Schools constitute key sites for legal socialisation, the process whereby youth develop
their relationship with the law. Yet, what does legal socialisation entail in the context
of an authoritarian party-state such as China? The article examines this question by analysing Chinese citizenship education textbooks of the Xi era. The study finds that China’s current textbooks contain elements associated with both a coercive and a consensual approach to legal education. Nonetheless, it is the consensual orientation that receives greater stress, as the books highlight the positive benefits of legal compliance and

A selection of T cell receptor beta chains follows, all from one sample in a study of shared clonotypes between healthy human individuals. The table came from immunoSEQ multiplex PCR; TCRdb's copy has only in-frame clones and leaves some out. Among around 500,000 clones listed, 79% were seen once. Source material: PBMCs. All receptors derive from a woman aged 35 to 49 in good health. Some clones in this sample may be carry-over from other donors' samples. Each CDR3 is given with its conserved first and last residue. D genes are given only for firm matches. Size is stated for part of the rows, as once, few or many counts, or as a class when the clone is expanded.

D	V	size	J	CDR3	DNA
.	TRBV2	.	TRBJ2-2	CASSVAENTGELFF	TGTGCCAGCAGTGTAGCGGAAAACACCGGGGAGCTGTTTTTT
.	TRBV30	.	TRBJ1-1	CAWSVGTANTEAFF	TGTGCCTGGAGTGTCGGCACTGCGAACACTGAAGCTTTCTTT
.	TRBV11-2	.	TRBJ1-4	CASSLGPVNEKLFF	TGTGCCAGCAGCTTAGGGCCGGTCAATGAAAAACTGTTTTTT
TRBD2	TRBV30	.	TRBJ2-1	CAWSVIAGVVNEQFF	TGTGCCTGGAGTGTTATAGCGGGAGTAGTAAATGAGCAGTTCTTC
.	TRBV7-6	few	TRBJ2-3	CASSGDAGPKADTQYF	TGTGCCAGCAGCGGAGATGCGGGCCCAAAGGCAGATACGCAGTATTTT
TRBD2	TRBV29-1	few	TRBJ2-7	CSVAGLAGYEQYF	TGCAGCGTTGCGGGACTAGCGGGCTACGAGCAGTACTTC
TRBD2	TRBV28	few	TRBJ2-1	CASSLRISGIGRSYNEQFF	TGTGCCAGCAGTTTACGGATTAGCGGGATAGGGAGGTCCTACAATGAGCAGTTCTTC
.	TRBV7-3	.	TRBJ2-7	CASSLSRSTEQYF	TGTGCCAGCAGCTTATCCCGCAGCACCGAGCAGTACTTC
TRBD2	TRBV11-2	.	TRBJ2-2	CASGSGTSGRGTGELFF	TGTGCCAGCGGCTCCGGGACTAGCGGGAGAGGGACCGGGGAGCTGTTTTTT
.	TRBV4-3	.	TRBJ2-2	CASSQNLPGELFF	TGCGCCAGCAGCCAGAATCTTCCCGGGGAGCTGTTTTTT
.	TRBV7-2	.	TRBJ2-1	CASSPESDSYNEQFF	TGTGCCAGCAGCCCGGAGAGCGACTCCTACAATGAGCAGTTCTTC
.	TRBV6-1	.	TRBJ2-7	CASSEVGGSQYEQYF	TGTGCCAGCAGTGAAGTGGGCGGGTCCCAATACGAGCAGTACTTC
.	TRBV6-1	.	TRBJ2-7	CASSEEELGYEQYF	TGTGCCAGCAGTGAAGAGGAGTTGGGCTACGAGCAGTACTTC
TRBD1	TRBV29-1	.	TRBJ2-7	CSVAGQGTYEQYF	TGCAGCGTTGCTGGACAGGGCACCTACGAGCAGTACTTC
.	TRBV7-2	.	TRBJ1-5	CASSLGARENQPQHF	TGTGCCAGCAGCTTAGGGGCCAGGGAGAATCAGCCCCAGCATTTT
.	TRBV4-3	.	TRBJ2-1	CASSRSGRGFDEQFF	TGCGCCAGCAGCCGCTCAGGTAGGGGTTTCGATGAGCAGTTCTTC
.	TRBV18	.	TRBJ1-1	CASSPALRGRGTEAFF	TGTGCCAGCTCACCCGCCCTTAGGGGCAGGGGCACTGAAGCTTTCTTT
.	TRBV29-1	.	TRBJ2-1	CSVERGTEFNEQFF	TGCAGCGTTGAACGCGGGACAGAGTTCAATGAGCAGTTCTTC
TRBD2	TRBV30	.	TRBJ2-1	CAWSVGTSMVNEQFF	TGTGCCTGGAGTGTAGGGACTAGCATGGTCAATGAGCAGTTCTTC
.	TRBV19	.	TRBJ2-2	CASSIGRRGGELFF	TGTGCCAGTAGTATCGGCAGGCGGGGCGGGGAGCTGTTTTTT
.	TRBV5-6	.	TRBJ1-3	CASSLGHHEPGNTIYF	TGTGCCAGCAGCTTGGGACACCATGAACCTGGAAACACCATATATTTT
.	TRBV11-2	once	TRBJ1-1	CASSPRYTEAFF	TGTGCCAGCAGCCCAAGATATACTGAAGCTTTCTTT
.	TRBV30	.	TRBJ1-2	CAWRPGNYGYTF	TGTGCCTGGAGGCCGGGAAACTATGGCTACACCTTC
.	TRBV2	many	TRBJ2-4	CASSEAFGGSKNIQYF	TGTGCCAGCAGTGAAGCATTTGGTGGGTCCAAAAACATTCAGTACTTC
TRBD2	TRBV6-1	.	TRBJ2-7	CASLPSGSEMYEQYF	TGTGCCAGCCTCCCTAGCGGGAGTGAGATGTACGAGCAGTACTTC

endorse the idea that youth should advance beyond the external supervisory stage to
the self-discipline level of legal consciousness. Reflecting the attempt of the Chinese
Communist Party leadership to draw on legality as a key source of legitimacy, this
approach is nonetheless undermined by the propagandist tone of the textbooks and
their ambiguous messages regarding citizens’ ability to challenge China’s existing laws.